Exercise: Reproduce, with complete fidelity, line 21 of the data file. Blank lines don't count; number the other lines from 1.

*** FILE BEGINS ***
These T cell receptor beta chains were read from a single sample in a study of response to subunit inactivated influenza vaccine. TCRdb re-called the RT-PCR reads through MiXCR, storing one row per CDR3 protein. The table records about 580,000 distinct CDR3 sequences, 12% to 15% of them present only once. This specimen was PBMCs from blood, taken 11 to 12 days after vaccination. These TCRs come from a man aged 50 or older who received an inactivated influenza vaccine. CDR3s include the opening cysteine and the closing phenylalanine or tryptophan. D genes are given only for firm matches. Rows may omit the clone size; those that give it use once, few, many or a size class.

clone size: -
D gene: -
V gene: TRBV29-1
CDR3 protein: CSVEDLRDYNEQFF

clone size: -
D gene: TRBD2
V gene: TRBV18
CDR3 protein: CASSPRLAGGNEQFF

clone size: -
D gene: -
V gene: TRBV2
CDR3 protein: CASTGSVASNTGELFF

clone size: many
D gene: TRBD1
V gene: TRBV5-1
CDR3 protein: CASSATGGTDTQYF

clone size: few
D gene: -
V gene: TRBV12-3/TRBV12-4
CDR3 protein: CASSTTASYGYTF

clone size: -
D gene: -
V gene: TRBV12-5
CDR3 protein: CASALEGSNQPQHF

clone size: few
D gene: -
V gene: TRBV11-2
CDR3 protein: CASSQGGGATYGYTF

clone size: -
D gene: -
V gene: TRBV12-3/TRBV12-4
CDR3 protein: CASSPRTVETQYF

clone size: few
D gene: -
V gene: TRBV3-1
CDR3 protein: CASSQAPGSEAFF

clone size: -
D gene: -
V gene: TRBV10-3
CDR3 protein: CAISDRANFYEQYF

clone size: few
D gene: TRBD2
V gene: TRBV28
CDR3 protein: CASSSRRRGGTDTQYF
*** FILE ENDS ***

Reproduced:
CDR3 protein: CASSTTASYGYTF